Last Monday, I dropped off my almost 2-year-old at the child care center of my gym for the first time. I was afraid she would cry, throw a fit, or show some kind of emotion that said I was still her everything and that she couldn’t bear to be apart from me.
She smiled and walked right in.
If that wasn’t enough to take the wind out of my sails, I found out when I picked her up that she got into four fights! (Let’s call them “arguments.”) One was over her taking toys away from a 4-year-old and making the older child cry!
I was mortified. What had I done wrong? We make it a point in our house to always talk about compassion, being respectful of how other people feel and the importance of doing the right thing even when it’s not the popular thing to do.
But, apparently, all that talk is lost on a toddler.
Before we left the child care center that day, I walked my daughter over to the “little” girl she had taken toys from and told her to say she was sorry. She said nothing. Her vocabulary is good for her age (don’t we all think that of our child?), but she doesn’t really understand what “sorry” means. Nor did she care to do anything but go on playing with what she wanted, when she wanted it.
I was concerned. Was I raising a bully? Would the other kids now start avoiding my daughter?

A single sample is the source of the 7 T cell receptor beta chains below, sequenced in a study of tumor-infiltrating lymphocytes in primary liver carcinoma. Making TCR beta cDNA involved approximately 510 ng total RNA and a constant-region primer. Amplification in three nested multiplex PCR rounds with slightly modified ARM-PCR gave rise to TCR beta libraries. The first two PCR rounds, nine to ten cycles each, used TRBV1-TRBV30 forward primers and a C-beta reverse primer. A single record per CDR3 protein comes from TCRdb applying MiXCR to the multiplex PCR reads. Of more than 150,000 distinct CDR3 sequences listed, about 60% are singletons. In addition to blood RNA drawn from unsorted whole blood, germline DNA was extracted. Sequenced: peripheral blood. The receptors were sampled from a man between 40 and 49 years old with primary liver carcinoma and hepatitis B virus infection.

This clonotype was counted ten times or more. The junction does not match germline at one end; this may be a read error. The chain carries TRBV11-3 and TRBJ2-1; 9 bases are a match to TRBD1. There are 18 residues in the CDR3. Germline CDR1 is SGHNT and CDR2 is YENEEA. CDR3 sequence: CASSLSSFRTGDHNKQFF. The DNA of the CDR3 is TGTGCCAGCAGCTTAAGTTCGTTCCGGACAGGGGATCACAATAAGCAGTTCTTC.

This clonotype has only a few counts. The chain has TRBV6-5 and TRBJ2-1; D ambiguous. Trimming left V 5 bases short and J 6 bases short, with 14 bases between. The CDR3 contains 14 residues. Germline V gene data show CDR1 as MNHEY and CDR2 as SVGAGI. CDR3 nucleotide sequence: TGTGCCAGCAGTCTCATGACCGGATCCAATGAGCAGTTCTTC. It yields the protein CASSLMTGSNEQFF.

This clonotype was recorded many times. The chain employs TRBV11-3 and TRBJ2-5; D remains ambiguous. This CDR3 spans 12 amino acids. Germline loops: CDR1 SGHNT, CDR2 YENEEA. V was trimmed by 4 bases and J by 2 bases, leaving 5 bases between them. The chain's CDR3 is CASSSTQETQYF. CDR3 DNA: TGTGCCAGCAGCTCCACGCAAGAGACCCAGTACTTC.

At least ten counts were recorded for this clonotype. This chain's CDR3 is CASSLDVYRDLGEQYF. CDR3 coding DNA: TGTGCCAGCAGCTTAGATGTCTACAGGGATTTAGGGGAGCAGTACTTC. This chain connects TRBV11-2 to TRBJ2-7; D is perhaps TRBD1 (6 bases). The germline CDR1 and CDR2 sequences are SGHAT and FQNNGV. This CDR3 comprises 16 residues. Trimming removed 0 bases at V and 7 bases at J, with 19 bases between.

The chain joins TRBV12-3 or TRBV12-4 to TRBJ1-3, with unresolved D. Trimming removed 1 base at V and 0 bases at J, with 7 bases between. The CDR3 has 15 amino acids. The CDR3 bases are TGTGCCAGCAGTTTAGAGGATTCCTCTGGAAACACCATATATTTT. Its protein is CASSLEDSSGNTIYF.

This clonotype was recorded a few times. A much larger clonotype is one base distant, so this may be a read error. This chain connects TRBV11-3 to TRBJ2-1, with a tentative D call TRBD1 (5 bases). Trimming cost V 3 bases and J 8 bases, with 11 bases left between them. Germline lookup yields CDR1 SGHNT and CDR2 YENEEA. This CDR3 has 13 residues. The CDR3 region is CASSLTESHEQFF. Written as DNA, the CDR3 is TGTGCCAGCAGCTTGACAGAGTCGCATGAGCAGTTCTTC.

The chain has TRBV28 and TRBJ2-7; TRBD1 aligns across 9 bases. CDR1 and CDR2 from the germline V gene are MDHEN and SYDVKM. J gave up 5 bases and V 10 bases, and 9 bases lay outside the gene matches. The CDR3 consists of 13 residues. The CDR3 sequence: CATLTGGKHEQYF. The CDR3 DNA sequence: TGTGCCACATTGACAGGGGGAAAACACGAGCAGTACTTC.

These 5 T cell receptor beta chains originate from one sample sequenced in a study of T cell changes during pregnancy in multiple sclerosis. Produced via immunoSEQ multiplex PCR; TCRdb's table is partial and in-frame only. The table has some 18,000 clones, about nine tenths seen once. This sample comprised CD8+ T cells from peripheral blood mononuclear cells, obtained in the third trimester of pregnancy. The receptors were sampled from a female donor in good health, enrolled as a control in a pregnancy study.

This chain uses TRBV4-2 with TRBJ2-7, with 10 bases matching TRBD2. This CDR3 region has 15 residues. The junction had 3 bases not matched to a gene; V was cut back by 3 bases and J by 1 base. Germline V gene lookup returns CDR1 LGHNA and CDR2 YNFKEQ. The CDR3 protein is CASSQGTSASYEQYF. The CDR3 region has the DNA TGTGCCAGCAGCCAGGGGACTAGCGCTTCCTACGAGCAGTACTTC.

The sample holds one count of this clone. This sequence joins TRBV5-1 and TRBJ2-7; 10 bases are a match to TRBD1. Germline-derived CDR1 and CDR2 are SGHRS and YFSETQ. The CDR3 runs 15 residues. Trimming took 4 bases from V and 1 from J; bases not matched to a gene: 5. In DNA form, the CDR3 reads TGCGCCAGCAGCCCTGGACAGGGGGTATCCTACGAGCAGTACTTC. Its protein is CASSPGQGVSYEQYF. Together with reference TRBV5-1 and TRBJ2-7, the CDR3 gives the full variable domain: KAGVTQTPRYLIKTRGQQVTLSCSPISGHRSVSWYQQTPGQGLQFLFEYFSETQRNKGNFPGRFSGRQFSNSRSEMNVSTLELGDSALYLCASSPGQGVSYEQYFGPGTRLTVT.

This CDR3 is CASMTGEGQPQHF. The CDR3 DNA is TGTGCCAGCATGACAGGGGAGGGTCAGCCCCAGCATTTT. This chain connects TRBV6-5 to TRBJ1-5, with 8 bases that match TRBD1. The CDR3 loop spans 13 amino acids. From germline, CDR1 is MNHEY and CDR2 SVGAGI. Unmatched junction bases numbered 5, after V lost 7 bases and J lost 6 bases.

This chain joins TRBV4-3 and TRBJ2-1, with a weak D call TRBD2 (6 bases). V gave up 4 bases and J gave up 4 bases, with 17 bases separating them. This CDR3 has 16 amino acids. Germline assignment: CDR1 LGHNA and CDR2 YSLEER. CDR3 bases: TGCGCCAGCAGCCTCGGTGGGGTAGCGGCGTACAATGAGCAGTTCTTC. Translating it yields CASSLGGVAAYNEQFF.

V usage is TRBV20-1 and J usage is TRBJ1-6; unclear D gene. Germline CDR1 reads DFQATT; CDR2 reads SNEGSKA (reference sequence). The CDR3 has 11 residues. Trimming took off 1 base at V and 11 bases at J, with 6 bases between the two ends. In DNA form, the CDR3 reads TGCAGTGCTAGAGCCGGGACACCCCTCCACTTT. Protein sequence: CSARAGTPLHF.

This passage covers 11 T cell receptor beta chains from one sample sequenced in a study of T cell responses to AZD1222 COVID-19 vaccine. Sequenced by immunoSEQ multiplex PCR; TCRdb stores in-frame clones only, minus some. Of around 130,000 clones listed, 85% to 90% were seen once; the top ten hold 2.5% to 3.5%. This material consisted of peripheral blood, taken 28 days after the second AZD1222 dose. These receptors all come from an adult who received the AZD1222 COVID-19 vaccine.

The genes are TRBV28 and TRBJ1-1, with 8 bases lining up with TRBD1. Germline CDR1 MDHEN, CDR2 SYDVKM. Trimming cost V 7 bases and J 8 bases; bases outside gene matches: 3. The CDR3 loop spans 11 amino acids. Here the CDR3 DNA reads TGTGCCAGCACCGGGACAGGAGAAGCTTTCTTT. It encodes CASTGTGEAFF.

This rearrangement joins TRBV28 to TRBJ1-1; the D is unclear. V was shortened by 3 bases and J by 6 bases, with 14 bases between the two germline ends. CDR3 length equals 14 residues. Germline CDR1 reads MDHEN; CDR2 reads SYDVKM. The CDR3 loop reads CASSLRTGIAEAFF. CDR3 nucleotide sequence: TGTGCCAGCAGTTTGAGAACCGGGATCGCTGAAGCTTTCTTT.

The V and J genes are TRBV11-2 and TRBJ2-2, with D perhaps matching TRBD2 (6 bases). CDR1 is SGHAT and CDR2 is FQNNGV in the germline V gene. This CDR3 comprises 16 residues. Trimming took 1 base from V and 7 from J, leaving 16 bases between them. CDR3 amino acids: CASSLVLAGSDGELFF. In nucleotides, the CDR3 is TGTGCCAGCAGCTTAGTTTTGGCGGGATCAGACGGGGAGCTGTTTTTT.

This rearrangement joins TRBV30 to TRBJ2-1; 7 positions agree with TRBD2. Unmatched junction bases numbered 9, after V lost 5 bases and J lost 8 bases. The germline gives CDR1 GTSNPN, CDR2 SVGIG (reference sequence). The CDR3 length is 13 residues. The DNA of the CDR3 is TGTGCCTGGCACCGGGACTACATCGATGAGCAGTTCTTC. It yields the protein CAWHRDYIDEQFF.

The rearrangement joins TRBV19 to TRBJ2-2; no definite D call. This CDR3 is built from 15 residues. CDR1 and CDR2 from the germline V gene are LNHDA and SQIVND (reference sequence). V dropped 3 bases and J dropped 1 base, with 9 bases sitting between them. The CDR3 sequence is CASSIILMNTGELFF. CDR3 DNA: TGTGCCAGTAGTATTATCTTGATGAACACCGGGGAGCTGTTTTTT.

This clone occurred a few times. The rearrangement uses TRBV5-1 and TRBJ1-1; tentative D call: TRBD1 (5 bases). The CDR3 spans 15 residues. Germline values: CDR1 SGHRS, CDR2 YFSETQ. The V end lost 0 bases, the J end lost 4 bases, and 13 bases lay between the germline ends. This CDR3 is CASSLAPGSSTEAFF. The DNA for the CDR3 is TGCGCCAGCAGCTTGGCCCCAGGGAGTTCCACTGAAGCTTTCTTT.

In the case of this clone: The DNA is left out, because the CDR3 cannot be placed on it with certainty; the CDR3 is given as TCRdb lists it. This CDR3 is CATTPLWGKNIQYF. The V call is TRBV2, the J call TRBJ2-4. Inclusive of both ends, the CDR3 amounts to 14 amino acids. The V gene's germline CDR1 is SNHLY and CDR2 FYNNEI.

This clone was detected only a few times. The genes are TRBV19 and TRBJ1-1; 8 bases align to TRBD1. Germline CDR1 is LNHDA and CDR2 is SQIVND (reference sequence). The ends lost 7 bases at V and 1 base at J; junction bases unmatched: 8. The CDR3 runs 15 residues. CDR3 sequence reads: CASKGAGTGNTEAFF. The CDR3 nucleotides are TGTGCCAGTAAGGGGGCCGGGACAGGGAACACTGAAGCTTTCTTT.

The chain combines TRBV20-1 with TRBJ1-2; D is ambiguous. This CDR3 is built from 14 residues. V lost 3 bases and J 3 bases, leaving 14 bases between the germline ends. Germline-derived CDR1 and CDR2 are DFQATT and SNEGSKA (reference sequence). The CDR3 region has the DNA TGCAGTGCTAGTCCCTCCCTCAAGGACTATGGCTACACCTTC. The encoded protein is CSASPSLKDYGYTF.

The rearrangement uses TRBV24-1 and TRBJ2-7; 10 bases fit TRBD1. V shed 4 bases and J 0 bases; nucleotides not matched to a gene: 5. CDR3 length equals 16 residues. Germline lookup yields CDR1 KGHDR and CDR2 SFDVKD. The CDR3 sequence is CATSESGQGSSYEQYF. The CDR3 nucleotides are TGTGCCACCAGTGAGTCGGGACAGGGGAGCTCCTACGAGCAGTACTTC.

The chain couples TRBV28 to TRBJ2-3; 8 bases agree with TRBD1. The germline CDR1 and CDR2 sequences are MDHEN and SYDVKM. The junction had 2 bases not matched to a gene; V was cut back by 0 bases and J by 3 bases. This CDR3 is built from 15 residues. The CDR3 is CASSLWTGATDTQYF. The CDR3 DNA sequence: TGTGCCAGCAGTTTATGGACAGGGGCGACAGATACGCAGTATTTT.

Like any reasonable adult, I took to the Internet to find out what I should do.
I was happy to discover that my daughter’s behavior, and many others like it, IS NOT BULLYING. My child is not a bully. My child is learning. My child is presenting me with an opportunity to teach her. And I found several tips for addressing this type of behavior in young children through guided play:
- Intervene – Kids need direction, especially at this age. Don’t let them work it out on their own. Model for them what you would like them to do.
- Say “NO” – When children engage in this type of behavior, say “No,” tell them to stop and give them a consequence like time-out.
- Give Them Something Else to Do – This does not mean turning on a cartoon to distract them. It means redirecting them to an appropriate behavior. In my daughter’s case, I showed her how she could get another similar toy, let the other girl have hers and play together.
- Praise Them! – When you see kids doing the right things, make a big deal out of it. It’s just like potty training; if you make a huge production when they finally do it, it lets them know they are doing the right thing and that you are happy about it.
Like everything in good parenting, consistency is the key to successfully teaching kids positive behaviors. That means being there to observe their interactions with other children — younger or older — and making the most of opportunities to teach, correct or reinforce what they do.
Talking about empathy and kindness can go a long way toward teaching older kids about how to get along with others. But when it comes to working on “building a non-bully” with a young child, strategies like guided play are a great place to start.